It's not a given that great film directors be humane. Often what confounds people is when there are artists whose works they love turn out not to be lovable in their personal lives. In the movies of British director Mike Leigh, Shlomo Schwartzberg finds a director whose work strongly reflects his humanist sensibility.
The Singularly Humane Filmmaking of Mike Leigh
His films, and Another Year is no exception, invariably present sympathetic multi-faceted portraits of ordinary Britons, middle-class, lower middle-class or working-class folk, who are simply trying to get through life, be they the disillusioned socialists of High Hopes (1988), the determined chef trying to make a go of his own restaurant in Life is Sweet (1990) or the troubled families coping on a run down council estate in All or Nothing (2002). The beauty of Leigh’s films – and most of them are fully successful efforts – is that his protagonists are drawn so sympathetically and with such complexity that you feel that you know them and come to care about them deeply. That’s not nearly so common in our current cinematic age of crass, facile and empty movies like Kick-Ass, Life During Wartime and Grown Ups, to name just three of the year’s most offensive movies. (Leigh also made a film called Grown-Ups for TV in 1980 but any commonalities between it and the puerile Adam Sandler movie stop at the title.) I actually saw the word humane used by a reviewer to describe Todd Solondz’s Life During Wartime, which only goes to suggest how one can pervert the English language. Solondz’s films are anything but humane while Leigh's movies are suffused with humanity.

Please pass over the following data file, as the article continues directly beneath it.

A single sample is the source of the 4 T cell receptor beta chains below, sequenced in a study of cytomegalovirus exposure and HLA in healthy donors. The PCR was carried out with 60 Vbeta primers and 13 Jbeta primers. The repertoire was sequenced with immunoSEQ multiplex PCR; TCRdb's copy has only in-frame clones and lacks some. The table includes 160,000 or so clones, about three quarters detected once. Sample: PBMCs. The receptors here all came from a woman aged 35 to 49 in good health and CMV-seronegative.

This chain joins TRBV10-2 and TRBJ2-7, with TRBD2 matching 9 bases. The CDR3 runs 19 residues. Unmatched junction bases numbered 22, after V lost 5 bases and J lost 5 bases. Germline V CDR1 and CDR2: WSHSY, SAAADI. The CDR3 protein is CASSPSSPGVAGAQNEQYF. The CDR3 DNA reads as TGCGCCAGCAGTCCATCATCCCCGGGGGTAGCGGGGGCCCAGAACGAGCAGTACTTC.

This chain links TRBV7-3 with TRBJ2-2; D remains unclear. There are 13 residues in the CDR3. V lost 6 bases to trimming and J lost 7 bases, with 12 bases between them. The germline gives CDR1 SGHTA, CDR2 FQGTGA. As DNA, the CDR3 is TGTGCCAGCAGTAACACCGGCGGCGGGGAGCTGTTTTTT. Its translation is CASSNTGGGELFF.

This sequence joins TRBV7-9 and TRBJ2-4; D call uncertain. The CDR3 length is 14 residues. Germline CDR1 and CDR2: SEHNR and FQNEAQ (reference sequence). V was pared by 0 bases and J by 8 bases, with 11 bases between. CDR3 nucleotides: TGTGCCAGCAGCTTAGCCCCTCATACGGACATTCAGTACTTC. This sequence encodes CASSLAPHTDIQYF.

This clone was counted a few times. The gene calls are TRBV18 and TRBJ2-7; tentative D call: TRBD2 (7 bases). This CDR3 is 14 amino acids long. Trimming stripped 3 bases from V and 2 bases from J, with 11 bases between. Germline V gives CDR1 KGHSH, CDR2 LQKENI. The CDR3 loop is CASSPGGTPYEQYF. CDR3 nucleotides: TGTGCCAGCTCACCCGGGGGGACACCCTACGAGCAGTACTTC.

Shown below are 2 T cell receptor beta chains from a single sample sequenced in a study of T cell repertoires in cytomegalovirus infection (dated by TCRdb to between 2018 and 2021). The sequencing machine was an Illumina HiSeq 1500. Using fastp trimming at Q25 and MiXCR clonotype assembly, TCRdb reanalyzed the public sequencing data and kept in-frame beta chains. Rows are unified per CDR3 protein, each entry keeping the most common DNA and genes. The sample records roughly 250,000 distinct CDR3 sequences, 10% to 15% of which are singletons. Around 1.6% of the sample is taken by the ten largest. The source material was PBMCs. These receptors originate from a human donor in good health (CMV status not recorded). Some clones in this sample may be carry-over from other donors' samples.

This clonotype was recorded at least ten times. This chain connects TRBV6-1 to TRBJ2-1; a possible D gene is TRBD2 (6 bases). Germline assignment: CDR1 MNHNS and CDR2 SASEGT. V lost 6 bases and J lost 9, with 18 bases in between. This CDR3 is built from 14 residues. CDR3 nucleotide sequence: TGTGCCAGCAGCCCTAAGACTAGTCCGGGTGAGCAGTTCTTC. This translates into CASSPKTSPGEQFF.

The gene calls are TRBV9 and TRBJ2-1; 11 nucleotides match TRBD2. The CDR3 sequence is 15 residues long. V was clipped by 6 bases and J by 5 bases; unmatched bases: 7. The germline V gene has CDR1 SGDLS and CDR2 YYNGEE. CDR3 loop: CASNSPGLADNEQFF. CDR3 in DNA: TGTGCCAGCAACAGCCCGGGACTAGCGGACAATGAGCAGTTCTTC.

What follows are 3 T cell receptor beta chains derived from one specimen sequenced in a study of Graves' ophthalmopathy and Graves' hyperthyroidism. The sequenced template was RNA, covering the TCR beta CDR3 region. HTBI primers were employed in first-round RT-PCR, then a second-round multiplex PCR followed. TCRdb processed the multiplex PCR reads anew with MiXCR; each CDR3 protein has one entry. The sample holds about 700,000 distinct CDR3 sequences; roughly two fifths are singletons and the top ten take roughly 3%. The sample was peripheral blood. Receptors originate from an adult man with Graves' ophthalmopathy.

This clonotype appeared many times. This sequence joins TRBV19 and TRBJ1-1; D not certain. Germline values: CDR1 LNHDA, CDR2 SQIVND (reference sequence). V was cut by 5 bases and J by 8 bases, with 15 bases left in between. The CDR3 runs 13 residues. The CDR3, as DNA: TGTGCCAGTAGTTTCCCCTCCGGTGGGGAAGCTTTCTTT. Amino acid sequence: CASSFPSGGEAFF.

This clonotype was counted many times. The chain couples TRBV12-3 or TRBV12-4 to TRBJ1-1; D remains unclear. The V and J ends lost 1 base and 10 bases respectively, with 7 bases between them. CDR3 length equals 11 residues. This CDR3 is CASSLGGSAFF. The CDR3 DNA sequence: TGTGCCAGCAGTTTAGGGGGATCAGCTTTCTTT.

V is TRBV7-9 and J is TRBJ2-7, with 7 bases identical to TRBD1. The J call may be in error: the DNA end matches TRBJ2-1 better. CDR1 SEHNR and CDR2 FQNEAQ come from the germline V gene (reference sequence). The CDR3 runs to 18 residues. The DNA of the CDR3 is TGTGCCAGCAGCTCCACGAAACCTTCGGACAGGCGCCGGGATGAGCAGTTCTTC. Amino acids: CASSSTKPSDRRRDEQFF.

Leigh, who used to use the credit ‘Devised by Mike Leigh’ to describe the collaborative endeavor involved in his moviemaking – he always asks his cast to create back stories of their characters that even if not directly referenced in the film help them settle into and inhabit their roles – is as far removed from the glitzy, polished Hollywood model of directing as can be. (I still remember catching a glimpse of him at the Oscar ceremony, where he was nominated for 1996’s Secrets & Lies, looking slightly disheveled and completely out of place. You could almost imagine him thinking, “What am I doing in this event? I don’t belong here.”) He’s actually the filmic equivalent of a self-effacing talented craftsman – the work is so seamless you can be forgiven for not realizing that a lot of sweat went into creating the beautiful ‘object’ on screen.
|Ruth Sheen and Jim Broadbent in Another Year|
|Ruth Sheen and Lesley Manville in Another Year|
|David Thewlis in Naked|
|Alison Steadman and Roger Sloman in Nuts in May|
Mostly, though, Leigh pretty much pull offs anything he wants or sets out to do on film, including overtly political dramas (1985’s telefilm Four Days in July, which dealt with ‘The Troubles’ in Northern Ireland) and even quirky shorts (1987's The Short and Curlies). And while Another Year isn’t quite up to his best work – it’s a bit monotonous and not quite as expansive as it could have been – it's a good film that still demonstrates that even less than perfect Leigh is better than most filmmakers’ output. Like virtually all his films, it offers up something of permanent value and heft.